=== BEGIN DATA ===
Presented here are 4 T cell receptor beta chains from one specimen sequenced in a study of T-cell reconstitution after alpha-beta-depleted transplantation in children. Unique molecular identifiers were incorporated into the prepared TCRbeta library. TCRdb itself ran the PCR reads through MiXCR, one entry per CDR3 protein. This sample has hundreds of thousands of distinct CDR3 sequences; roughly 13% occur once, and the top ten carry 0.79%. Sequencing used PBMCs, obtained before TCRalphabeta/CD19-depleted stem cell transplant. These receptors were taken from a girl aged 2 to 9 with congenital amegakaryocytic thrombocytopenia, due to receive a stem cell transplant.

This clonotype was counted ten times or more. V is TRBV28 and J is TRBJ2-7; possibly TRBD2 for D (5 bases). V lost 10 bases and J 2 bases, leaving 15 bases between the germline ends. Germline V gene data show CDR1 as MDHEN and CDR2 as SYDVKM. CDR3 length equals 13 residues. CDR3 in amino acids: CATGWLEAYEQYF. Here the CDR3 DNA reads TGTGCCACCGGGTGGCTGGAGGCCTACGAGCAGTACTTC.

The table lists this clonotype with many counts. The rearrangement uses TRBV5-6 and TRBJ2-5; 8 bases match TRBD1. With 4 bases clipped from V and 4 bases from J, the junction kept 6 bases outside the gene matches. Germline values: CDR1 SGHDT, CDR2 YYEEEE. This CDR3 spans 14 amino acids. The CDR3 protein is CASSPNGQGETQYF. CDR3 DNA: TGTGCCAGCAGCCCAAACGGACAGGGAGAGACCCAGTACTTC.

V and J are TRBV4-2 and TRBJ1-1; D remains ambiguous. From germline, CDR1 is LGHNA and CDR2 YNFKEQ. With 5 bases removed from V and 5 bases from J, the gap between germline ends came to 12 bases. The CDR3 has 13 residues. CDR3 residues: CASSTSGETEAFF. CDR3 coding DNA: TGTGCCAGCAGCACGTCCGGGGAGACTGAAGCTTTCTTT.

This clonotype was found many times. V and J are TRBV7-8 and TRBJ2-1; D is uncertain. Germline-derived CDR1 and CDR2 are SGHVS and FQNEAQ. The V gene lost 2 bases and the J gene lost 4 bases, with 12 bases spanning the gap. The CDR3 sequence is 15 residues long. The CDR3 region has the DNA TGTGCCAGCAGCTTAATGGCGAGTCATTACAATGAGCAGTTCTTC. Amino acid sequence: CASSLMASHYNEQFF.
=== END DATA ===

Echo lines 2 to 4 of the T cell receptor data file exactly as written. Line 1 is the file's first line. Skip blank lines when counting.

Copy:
This clonotype was counted ten times or more. V is TRBV28 and J is TRBJ2-7; possibly TRBD2 for D (5 bases). V lost 10 bases and J 2 bases, leaving 15 bases between the germline ends. Germline V gene data show CDR1 as MDHEN and CDR2 as SYDVKM. CDR3 length equals 13 residues. CDR3 in amino acids: CATGWLEAYEQYF. Here the CDR3 DNA reads TGTGCCACCGGGTGGCTGGAGGCCTACGAGCAGTACTTC.

The table lists this clonotype with many counts. The rearrangement uses TRBV5-6 and TRBJ2-5; 8 bases match TRBD1. With 4 bases clipped from V and 4 bases from J, the junction kept 6 bases outside the gene matches. Germline values: CDR1 SGHDT, CDR2 YYEEEE. This CDR3 spans 14 amino acids. The CDR3 protein is CASSPNGQGETQYF. CDR3 DNA: TGTGCCAGCAGCCCAAACGGACAGGGAGAGACCCAGTACTTC.

V and J are TRBV4-2 and TRBJ1-1; D remains ambiguous. From germline, CDR1 is LGHNA and CDR2 YNFKEQ. With 5 bases removed from V and 5 bases from J, the gap between germline ends came to 12 bases. The CDR3 has 13 residues. CDR3 residues: CASSTSGETEAFF. CDR3 coding DNA: TGTGCCAGCAGCACGTCCGGGGAGACTGAAGCTTTCTTT.